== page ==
Why Albright and Steinem’s Offensive Remarks are Inconsistent with Feminism


By Joy Xie and Anne Jorgenson

The views on what defines feminism have changed over time. There are still numerous opinions, but the general consensus is simply for women to have the same rights as men. However, these differences of opinions are still causing controversy, especially with the recent remarks of Madeleine Albright and Gloria Steinem, who are both urging young women to vote for Hillary Clinton in the Democratic Primaries. These two notable and courageous feminists have received backlash for their rather insensitive and anti-feminists arguments, which were meant to shame young women into voting for Clinton because she is a female candidate. These women are clearly dedicated to the cause for female equality, but these recent remarks just don’t make much sense in light of their views.


Madeleine Albright


Gloria Steinem

Madeleine Albright, for one, has been advocating for women’s rights since the start of her career in 1993, when she became a United States ambassador to the United Nations. She continued to represent her values as the first female Secretary of State under Clinton’s presidency. Similar to Ms. Albright, Gloria Steinem has a long history as a female activist. Steinem has traveled to many countries as a lecturer and spokesperson for women’s rights for a number of years. She has even written a book titled My Life on the Road, which details her views and what she has done for feminism. If you would like to know more about her, you can visit her website at http://www.gloriasteinem.com. Although these women have been indispensable in their crusade for women’s rights, their recent, contradictory comments about women have caused shock and outrage in the entire country.


In an effort to gain votes for Hillary Clinton, Albright and Steinem told young women, who have been outdrawn by her opponent, Bernie Sanders, to vote for Hillary simply because she is a woman. As Madeleine Albright declared when introducing Hillary Clinton at a Clinton rally last Sunday, “There’s a special place in hell for women who don’t help each other.” This obscene comment outraged many women, both young and old. We make our own decisions on whom to vote for based on merit and policy ideas, not gender. Even more offensive and shocking was when Steinem tried to explain why younger women were supporting Bernie Sanders in the poll, asserting, “When you’re young, you’re thinking: Where are the boys? The boys are with Bernie”. These remarks, which were intended to raise Hillary Clinton’s popularity by emphasizing feminism, have instead undermined the movement.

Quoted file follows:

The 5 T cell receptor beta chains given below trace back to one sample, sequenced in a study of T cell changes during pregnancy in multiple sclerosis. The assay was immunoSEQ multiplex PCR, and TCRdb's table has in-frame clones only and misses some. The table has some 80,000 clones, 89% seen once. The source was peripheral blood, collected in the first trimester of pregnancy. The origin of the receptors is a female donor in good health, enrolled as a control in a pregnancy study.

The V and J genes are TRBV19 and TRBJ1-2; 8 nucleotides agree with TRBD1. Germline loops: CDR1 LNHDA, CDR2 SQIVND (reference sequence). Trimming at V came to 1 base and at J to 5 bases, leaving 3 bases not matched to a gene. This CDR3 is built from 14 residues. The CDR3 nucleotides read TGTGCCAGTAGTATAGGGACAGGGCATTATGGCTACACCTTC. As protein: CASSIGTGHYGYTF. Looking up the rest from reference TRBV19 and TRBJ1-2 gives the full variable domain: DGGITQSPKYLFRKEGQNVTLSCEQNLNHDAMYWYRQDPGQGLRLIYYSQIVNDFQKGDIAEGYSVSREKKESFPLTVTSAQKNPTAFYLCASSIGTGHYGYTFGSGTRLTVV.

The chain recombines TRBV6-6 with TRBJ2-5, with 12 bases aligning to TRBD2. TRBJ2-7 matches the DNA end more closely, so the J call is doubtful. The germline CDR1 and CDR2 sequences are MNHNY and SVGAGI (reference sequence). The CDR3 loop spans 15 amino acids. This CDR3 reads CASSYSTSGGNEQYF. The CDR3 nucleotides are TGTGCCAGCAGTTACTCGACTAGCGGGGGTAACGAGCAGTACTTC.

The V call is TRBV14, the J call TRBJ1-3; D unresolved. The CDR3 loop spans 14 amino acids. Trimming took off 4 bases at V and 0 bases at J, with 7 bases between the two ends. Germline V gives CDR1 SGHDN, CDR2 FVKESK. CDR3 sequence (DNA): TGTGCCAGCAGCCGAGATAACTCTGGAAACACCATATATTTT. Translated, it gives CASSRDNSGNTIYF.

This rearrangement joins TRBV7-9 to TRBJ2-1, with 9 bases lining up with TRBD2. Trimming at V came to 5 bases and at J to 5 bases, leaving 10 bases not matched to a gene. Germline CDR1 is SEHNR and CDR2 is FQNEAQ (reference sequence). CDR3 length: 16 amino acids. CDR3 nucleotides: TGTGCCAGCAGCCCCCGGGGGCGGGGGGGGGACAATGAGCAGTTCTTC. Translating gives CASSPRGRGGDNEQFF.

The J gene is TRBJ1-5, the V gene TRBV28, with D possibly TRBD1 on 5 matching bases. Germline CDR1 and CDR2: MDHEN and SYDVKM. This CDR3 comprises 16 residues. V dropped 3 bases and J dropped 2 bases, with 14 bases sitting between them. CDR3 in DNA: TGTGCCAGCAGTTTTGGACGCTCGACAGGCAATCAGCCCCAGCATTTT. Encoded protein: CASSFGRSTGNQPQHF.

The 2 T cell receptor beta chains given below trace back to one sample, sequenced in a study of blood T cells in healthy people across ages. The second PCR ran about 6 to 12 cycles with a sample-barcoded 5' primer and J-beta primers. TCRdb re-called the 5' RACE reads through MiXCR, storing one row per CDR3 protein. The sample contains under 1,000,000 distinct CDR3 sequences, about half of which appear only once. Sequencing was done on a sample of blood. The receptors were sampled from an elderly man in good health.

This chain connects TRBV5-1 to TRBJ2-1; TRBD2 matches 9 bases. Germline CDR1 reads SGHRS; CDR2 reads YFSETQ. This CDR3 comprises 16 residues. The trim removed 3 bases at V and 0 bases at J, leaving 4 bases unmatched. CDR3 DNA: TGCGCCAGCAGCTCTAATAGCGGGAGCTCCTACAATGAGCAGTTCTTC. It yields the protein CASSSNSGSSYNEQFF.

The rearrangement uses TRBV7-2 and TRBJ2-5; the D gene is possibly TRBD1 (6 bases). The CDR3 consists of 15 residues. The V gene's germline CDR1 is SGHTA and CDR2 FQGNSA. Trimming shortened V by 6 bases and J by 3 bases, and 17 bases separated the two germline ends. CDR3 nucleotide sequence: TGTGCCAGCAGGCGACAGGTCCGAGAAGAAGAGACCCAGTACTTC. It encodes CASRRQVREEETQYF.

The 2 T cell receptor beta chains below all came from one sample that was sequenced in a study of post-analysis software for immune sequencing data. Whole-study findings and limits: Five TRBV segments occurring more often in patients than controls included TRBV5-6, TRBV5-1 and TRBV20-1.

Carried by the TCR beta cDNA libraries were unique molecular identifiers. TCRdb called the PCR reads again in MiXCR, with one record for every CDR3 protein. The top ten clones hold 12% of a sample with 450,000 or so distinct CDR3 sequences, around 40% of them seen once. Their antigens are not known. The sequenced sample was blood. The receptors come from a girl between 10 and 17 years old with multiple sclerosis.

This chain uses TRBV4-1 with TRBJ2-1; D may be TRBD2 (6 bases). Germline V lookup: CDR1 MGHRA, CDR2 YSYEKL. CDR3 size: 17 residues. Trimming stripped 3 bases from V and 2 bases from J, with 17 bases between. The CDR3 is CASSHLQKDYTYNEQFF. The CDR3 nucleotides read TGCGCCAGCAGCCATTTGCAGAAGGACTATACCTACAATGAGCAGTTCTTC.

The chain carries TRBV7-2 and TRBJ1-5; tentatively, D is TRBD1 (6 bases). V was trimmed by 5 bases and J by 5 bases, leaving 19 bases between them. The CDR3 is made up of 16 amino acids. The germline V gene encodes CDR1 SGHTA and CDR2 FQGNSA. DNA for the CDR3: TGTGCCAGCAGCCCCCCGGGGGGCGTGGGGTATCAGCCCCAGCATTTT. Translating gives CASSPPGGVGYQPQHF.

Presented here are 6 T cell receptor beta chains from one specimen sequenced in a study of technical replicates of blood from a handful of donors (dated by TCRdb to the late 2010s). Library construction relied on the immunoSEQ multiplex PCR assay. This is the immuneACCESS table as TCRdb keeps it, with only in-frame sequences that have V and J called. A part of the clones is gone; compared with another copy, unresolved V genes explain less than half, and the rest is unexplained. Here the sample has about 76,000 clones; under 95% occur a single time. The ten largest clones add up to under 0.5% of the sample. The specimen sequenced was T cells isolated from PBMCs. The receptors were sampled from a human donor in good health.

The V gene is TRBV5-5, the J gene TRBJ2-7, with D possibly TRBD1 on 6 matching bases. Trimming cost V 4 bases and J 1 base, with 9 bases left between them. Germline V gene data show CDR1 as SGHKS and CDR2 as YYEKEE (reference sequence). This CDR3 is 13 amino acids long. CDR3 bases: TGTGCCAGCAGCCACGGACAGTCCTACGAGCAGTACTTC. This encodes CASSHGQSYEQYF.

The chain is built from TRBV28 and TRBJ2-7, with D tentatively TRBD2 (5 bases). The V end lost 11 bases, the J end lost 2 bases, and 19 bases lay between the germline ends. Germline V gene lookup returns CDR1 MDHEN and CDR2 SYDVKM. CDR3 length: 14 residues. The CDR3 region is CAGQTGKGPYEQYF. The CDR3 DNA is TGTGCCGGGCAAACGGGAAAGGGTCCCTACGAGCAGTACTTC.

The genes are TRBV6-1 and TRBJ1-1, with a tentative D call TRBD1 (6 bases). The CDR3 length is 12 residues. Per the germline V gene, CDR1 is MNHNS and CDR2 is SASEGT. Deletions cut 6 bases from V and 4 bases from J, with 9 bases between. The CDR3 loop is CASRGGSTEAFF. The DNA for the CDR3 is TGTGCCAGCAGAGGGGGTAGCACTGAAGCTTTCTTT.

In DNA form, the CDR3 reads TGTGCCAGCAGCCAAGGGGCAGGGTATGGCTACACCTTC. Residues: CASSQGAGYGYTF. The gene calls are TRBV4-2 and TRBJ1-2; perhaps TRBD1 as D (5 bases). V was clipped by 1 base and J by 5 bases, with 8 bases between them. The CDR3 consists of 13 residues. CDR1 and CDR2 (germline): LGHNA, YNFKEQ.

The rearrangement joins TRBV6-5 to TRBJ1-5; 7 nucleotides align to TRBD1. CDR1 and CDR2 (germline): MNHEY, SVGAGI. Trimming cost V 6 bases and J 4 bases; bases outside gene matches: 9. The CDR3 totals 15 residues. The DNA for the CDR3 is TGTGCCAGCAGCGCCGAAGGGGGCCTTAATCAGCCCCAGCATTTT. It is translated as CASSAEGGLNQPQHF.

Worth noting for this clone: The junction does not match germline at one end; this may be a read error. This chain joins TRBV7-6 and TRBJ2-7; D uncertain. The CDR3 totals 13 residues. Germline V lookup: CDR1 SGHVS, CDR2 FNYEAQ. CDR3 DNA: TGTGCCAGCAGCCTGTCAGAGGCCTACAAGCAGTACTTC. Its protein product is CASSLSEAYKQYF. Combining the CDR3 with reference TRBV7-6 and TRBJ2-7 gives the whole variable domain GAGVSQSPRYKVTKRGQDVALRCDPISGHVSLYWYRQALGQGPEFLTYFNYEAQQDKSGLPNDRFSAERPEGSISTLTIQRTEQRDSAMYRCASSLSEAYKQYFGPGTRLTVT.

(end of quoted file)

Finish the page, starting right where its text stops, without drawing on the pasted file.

The New Oxford American Dictionary defines equality as, “the state of being equal, esp. in status, rights, and opportunities.”

That means that equality is about being treated the same regardless of what gender, race, sexual orientation, or anything else you identify as. So by saying young women must vote for Hillary Clinton just because they happen to share the same genitalia with her, these famous equality-driven women are fighting for the exact opposite – inequality.

Implying that young women are supporting Sanders purely because of their sex drive displays an archaic mindset. What about the young females who identify as lesbian, asexual, pansexual, or any other sexuality – what’s their ulterior motive for voting for Sanders? It won’t be “the boys” as Steinem put it. In addition, by using the words “girls” and “boys”, Steinem subtly insinuated that Sander’s supporters are adolescent and immature, two traits often associated with youth. For reference, the “young girls” Steinem was referring to are actually women aged 18-29 years old – denoting them as girls seems condescending.

If you do not agree with Hillary’s policies or stances, you don’t have to vote for her. That’s the beauty of a democracy; it’s your choice. If you want to vote for her just because she is a woman, you are well within your right to do so. If you want to vote for her because you agree with her policies, you can do that too. Or if you would rather vote for Bernie Sanders, John Kasich, or any other candidate, that’s your choice. To imply that women don’t have the right or capability to decide whom they want to vote for is insulting. Vote for the candidate you think would help better this country. Consider the stances and policies of each candidate, figure out what is important to you, and vote for the candidate who honors and agrees with your beliefs and values.

Times have changed and feminism is not just about women climbing up the ladder, but about women having the capability and opportunity to make their own decisions based on their own values and no one else’s. Each of us has the capability and the choice to decide whom we want as our nominee.

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